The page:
Managing Expectations, Delivering Results

expectations

One of the most important skills for any business owner is the ability to reasonably manage expectations. Customers and clients expect to get what they paid for, and sometimes they expect more than that as well. While you want to deliver what you promised, you also do not want to set expectations so high that you cannot possibly hope to meet them. It’s critical to manage reasonable expectations while overdelivering on quality.

First, you have to remember not to overpromise results when negotiating or speaking with a client. Don’t agree to things that are not profitable for you or worth your time simply to make a sale. Meet the expectations that you laid out for your customers, giving them what they paid for in a timely manner. Overdeliver in terms of service and the quality of the final product or service. This likely won’t cost you much, and you will be more likely to have a repeat client.

Set standards for yourself and your company, and stick to them. Commit to quality, and be up front with your customers about what they should expect. When a customer believes he or she was deceived in some way during the sales process, even if it was unintentional or a miscommunication, it will be very difficult to get that business back. Clear communication about what your pricing includes is crucial, as is consistency in prices and quality from transaction to transaction.

Setting your customers and clients up with reasonable expectations starts at the moment they reach out to you. Be honest and upfront, but also strive to provide a quality experience from beginning to end. You can please your customers by clearly communicating what you will do and by overdelivering on quality and the overall pleasantness of the experience.

By Meagan Kerlin for Vertu Marketing LLC

How To Avoid Ruining Good Employees

employees

If you own a business, you understand the importance of having good employees. Individuals who care about doing their jobs well are hard to find, and you want to take care of them as much as possible. It may surprise you to find out that certain things employers do can decrease job satisfaction and eventually drive away good employees. Specific behaviors may not seem detrimental on the surface, but you may be accidentally making your employees’ jobs more difficult and less enjoyable.

Do you hold meetings that don’t really need to be meetings? This may be an indication that you don’t truly value your employees’ time. You may need to consider adjusting your communication style for the benefit of your employees. Also think about ways you can communicate clearly and consistently. Clarity is key, as it can be very frustrating for employees when they aren’t sure what their bosses want from them.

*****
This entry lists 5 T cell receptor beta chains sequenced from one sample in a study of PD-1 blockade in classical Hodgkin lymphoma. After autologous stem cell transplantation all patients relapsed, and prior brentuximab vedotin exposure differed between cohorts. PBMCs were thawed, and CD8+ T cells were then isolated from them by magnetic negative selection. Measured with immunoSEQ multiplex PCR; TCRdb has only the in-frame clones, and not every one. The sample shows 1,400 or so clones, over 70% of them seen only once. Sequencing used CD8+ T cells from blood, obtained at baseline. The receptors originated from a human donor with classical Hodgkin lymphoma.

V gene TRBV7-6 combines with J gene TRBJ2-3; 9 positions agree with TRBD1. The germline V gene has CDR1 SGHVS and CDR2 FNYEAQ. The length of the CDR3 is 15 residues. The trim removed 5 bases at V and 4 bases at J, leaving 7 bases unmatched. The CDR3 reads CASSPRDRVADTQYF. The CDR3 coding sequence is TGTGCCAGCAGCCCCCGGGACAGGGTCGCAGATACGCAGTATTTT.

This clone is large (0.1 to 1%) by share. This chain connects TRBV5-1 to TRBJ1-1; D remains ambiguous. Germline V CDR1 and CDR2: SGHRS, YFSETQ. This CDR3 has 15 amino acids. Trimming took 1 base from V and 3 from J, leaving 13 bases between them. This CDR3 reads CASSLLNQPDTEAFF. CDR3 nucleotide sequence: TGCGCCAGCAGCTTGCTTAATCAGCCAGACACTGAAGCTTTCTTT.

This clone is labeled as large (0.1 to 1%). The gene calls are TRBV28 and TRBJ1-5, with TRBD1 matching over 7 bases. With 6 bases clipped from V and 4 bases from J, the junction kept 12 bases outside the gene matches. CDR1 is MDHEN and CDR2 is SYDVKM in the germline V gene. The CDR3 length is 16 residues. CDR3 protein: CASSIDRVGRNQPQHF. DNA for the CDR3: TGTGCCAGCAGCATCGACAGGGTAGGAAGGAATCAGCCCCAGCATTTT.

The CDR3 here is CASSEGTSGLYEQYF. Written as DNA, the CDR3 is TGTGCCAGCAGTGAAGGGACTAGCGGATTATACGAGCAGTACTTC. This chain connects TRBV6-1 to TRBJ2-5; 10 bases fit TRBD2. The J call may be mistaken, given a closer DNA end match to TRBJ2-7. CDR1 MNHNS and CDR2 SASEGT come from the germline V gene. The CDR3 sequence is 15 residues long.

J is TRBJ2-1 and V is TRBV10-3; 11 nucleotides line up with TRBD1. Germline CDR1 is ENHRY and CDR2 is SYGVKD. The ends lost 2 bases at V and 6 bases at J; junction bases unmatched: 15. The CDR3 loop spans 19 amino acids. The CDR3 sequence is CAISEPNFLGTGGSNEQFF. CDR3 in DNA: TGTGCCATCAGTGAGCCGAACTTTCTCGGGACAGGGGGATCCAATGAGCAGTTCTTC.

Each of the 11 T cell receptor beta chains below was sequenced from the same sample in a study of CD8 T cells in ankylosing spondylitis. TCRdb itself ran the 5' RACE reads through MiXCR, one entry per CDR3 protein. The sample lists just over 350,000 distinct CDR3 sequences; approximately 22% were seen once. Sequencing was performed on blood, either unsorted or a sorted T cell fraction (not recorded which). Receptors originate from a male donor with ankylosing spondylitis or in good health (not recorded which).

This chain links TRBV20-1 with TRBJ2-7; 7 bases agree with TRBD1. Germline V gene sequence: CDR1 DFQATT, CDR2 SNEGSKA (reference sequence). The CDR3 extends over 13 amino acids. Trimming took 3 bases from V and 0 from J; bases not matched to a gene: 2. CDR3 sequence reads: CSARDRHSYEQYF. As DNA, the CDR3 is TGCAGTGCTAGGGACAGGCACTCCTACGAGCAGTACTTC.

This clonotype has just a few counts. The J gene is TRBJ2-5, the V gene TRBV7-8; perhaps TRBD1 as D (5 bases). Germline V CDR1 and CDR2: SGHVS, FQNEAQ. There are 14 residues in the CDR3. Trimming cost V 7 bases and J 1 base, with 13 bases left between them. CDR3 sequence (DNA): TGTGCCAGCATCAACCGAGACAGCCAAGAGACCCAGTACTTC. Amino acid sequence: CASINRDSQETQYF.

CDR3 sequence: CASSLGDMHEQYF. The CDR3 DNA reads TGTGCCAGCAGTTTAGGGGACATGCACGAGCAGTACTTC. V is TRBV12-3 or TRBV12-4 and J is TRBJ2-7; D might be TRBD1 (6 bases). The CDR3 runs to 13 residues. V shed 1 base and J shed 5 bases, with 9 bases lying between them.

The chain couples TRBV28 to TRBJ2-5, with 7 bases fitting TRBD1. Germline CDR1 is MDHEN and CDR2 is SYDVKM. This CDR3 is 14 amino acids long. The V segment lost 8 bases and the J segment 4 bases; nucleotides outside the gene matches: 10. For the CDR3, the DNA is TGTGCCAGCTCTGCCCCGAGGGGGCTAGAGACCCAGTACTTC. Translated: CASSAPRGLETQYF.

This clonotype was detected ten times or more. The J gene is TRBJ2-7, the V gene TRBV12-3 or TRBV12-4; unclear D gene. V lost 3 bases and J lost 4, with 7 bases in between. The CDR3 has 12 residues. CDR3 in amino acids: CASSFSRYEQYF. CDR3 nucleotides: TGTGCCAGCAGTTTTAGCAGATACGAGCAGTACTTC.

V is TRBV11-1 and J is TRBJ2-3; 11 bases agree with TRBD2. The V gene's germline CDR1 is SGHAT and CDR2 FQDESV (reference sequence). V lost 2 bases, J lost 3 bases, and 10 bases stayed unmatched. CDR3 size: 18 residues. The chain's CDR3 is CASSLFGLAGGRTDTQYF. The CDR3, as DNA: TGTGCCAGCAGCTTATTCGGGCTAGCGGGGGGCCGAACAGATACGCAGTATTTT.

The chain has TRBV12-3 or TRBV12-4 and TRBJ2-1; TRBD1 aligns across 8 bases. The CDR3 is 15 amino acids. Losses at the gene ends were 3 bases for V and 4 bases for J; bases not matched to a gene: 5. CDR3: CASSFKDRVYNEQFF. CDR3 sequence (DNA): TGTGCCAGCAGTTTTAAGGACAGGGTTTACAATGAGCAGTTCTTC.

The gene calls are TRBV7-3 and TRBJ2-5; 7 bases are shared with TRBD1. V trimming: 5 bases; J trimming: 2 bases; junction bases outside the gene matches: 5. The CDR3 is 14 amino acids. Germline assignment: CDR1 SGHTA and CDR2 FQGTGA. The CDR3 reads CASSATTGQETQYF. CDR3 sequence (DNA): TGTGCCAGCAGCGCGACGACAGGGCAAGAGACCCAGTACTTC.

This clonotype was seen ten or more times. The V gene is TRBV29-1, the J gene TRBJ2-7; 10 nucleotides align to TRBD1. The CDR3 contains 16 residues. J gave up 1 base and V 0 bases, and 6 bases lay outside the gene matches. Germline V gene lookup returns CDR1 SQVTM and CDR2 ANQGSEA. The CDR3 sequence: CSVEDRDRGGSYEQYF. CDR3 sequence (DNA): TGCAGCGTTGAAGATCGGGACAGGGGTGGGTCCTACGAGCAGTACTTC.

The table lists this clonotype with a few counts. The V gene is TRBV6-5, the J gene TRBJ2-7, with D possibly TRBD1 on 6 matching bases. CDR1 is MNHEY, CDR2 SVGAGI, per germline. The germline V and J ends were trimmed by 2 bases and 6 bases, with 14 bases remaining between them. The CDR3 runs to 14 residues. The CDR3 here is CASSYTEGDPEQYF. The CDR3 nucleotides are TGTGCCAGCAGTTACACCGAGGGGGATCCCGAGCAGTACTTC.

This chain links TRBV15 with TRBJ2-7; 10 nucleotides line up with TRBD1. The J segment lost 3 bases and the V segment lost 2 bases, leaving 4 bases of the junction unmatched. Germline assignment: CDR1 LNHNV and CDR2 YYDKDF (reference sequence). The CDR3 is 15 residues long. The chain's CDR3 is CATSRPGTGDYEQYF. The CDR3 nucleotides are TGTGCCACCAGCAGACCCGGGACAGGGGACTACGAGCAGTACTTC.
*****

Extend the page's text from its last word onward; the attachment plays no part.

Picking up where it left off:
The desire to overcontrol everything is something else that will drive away good employees. Let your people use their gifts and talents without you hovering over their shoulders. You may have the best of intentions, after all, it is your business to know how your business is doing. However, this may communicate that you don’t trust your employees. Give them room to work and have faith in them.

Employers should support employees and strive to make their business a pleasant place to work. This will help you hold on to good employees, and your company will run smoother with fewer complications. If you are unsure of how to do this, have conversations with your employees or allow them the opportunity to provide feedback. Don’t take this as a personal criticism of you, but as a way you can show your support and concern.

By Meagan Kerlin for Vertu Marketing LLC

Saying No To Guilt When Saying No

guilt

Do you overcommit yourself, agreeing to do too many things and finding yourself overwhelmed? Whether it’s job related or not, you have the right to say no to some things. In fact, it’s actually a useful skill to know how to say no without letting guilt drive your decision-making process. Guilt can be a powerful motivator, but it shouldn’t be the reason you do or do not do something.

Guilt is tricky. Don’t mistake guilt for a sense of obligation to your employer or loyalty to someone else. There are many times when it is not only within your right to say no, it is actually beneficial and wise to do so. When do you do things because you feel guilty, you won’t have the physical, mental and emotional capacity to deal with the things that are actually important and necessary.

Learning to say no is about learning to have a measure of control over your life, your time and your work. The key to this is figuring out how to prioritize things. For example, guilt should not cause you to commit to things that are not in your job description at work or things that will cause you to lose focus from the critical aspects of your job. Ask yourself if you really can or should say yes and how that choice will impact other obligations you have.

The same applies to your personal life. You have the right to save space for the things that really matter. When you prioritize well and refrain from saying yes to too much, you will be in a place where you can be more present and purposeful in your everyday life.